by Kaleem Aftab
- BERLINALE 2020: Viktor Kossakovsky's eclectic, dialogue-free film observes farm animals going through the motions with some delightful black-and-white cinematography
Russian filmmaker Viktor Kossakovsky makes movies under the umbrella of his film production company Kossakovsky Film Production in St Petersburg, which has the objective of creating a cinema of poetics and reality. At the heart of the director's cinematic tenets is the belief that visual images are more powerful than words. He remains true to that philosophy with Gunda [+see also:
film profile], a dialogue-free documentary about farm animals filmed in Norway, Spain and the United Kingdom. The esoteric work has found its first home in the newly minted Encounters section of the 70th Berlin Film Festival.
From George Orwell's Animal Farm to the Antipodean delights of Babe and the sheer craziness of Leon the Pig Farmer, pigs have been given pride of place when it comes to telling tales about farm life. It's no different with Gunda. As with all of Kossakovsky's films, it's beautifully shot. When the Russian first started out making motion pictures at the Leningrad Studio of Documentaries, one of his first jobs was as an assistant cameraman. On Gunda, the director shares camera duties with Norwegian cinematographer Egil Haaskjold Larsen, who last year lensed and directed the monochrome Arctic wilderness tale Where Man Returns [+see also:
film profile]. The decision to shoot in black and white informs us that the storytelling will adhere to the style of early cinema, when pictures were what told the story. It demands audience engagement and imagination if the viewer wants to piece together the images into a story or to look for the clues that provide the film with its theme and message.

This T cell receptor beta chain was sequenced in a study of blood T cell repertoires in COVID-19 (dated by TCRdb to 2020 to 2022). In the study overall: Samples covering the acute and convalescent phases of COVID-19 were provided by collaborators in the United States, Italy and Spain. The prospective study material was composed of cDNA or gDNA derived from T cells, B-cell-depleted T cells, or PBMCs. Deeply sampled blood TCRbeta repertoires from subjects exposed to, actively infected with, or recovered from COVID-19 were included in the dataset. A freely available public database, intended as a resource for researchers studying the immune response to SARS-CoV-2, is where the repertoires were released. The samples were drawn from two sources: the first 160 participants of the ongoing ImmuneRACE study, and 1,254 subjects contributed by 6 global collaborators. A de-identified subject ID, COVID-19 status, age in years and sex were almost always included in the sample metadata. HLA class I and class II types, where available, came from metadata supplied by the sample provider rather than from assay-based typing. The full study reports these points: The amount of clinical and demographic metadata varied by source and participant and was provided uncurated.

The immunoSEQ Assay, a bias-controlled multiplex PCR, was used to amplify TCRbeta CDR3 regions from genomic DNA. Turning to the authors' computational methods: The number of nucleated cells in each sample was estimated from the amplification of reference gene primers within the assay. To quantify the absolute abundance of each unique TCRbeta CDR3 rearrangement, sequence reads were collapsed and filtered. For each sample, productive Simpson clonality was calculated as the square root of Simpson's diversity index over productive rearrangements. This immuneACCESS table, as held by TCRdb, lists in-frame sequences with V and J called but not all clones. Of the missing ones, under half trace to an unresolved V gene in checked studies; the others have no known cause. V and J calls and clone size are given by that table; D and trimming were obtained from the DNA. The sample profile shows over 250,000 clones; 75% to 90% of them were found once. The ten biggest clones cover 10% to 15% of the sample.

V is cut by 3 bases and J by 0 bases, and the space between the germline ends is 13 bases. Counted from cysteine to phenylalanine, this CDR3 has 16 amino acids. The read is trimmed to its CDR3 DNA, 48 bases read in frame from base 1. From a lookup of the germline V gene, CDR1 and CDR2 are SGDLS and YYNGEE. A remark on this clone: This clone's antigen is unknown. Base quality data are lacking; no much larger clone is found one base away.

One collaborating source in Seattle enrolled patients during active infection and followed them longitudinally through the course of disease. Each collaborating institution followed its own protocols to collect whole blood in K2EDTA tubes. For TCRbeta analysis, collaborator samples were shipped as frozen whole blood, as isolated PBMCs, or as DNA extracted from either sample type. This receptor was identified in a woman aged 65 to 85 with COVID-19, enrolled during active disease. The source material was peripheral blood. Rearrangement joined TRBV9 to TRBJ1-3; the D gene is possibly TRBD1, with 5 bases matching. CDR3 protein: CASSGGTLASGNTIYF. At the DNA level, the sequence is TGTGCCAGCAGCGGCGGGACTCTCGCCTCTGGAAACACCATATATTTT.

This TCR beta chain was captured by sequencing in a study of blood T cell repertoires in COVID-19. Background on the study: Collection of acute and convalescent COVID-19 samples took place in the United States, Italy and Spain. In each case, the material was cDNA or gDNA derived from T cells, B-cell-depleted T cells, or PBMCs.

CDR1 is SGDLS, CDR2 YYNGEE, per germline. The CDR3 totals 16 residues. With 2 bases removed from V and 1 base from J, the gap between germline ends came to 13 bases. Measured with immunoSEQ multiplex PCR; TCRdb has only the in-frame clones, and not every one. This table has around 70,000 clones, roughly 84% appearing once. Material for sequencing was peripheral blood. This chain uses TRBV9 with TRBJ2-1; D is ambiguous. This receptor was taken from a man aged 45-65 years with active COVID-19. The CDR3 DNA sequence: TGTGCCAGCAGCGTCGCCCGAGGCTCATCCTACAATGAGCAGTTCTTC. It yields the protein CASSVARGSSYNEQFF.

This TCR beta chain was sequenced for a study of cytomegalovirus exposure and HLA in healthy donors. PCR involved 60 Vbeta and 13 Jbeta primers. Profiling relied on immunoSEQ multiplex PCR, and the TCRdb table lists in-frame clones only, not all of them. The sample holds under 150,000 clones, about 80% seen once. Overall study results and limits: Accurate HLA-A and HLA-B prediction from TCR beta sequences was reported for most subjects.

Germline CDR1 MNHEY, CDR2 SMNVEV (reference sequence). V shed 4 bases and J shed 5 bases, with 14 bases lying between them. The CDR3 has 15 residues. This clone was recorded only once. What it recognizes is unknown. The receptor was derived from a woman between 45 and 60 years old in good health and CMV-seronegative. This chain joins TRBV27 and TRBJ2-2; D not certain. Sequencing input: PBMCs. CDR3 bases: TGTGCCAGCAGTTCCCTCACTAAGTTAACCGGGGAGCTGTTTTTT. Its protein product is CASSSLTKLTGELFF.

Starting with the birth of some piglets, who immediately fight over their mother's teat, the picture shows the pigs growing over time. They develop their own personalities, and become less and less reliant on their mother. The use of close-up is uncompromising, giving the pigs an alien quality. They seem to come from another world. They also seem happy, but the same cannot be said of the hens, who spend the night stuck in their coop, waiting with impatience for the sun to rise and for the latch of freedom to open. We don't see the opening of the fastener, as humans are absent from this film. They exist in the world, and we see their footprint all over the farm. Who else but a human is driving the tractor working the fields?
A couple of beautiful shots of a hen under a tree, with the rays of the sun piercing through the branches, form a vista that looks magnificent as a backdrop, a bit like an African savannah, harking back to The Lion King – and that film's bastardised idea of the circle of life does indeed find a kindred spirit here. However, in Gunda, there is always a foreboding sense that the circle of life ends on the dinner table. Nowhere does that fate seem as inevitable than when we see the cows spring free from their shed in the morning. The stampede in search of nature, to be outside, to live freely, is as close as Gunda comes to giving us a strong message. But what is surprising is that, in an age when every Netflix documentary on food seems to tell us to shy away from farms, these animals do at some points get to live in an idyll.
Gunda is a Norwegian-US co-production staged by Sant & Usant Production and Louverture Films.
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